Achilles or Immanuel?


Achilles or Immanuel?
Brian Zahnd

I just returned from seeing An Iliad at The Kansas City Repertory Theatre — a one act telling of Homer’s Iliad — and I can’t rest until I share a few thoughts…

The eighth century BC gave the world two great poets — the Greek Homer and the Hebrew Isaiah. These two poets offer competing visions of the heroic. Homer’s epic poem The Iliad opens with these lines.

Rage — Goddess, sing the rage of Peleus’ son Achilles
murderous, doomed, that cost the Achaeans countless losses,
hurling down to the House of Death so many sturdy souls,
great fighters’ souls, but made their bodies carrion,
feasts for the dogs and birds.
(Iliad 1–5)

But the poet Isaiah sings a different song.

The boots of the warrior
And the uniforms bloodstained by war
Will all be burned
For unto us a Child is born
Unto a Son is given
And he shall be called…
The Prince of peace
His government and its peace
Will never end
(Isaiah 9:6–7)

While Homer sings of the rage of Achilles, Isaiah sings of the peace of Immanuel. The question is which hero to embrace, Achilles or Immanuel? Whose vision will we allow to form us, Homer’s or Isaiah’s? Which way will we choose to follow, the rage of revenge or the peace of forgiveness?

Throughout the centuries we’ve become quite adept at glorifying Achilles and his rage. But Achilles’ way leads only to, as Homer says, “hurling down to the House of Death so many sturdy souls.” And though we love to lionize Achilles and his kind (American Sniper, et. al.), I’ve never heard a Christmas carol that came from The Iliad. Isaiah is where Handel found the inspiration for his timeless Messiah.

Christians are called to follow Isaiah’s Suffering Servant and John’s Slaughtered Lamb and not try to turn Immanuel into a kind of Achilles. Achilles offers nothing more than the same old dead ends. It’s in Immanuel that we find hope for the world.

The hope for peace that I see is where desire for dominance is replaced by co-suffering love, where lust for vengeance is replaced by forgiveness.

The hope for peace that I see is the Jesus way of choosing the cross by refusing the deathtrap of recycled revenge.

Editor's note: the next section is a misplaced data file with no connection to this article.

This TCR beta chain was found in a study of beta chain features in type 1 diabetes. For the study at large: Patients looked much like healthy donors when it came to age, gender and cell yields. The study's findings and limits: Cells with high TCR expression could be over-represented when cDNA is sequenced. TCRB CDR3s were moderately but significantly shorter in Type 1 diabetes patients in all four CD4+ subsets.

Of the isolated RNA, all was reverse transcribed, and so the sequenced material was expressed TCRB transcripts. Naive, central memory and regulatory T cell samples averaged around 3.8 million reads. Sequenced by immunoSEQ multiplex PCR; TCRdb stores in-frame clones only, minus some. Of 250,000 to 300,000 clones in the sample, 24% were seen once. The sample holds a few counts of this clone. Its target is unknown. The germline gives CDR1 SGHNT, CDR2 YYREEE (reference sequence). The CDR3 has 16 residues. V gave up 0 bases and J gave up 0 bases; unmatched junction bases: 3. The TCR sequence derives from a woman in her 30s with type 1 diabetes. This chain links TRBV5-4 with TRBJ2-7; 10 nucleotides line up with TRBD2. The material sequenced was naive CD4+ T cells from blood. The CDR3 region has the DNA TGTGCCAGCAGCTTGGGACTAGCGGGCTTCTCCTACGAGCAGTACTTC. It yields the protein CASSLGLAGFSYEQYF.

The hope for peace that I see is where the rage of Achilles is no longer glorified as heroic, no longer seen as compatible with Christ.

The hope for peace that I see is where the rage of Achilles is named and shamed as the curse of Cain and extinguished at the cross.

The hope for peace that I see is where the disciples of Jesus don’t just watch in admiration as Jesus carries his cross, but practice an imitation of the same kind of cross-bearing co-suffering love.

If we can become convinced that the kingdom of God is real, that the kingdom of God is possible, that the kingdom of God is here, then we can finally find the courage to abandon our allegiance to the corrupt ideas of Adam and Achilles and Augustus. Ideas of rebellion, rage and self-centered empire building. Ideas which have banished us from the garden, filled the house of the dead, and created ghastly ruins from Troy to Hiroshima.

If we can really be born again by a deep faith in Jesus and his way of radical forgiveness we can at last see the kingdom of God.

Instead of placing our faith in Pax Achilles, Pax Romana or Pax Americana we can at last place our faith in Pax Christus.

Achilles or Immanuel?
Who will we admire?
Who will we worship?
Who will we follow?


Here’s a sample of Kyle Hatley as the Poet in An Iliad playing at The Kansas City Repertory Theatre.

Here’s Timothy Edward Kane as the Poet giving the list of wars — part of the 10,000 lines the Poet has in An Iliad.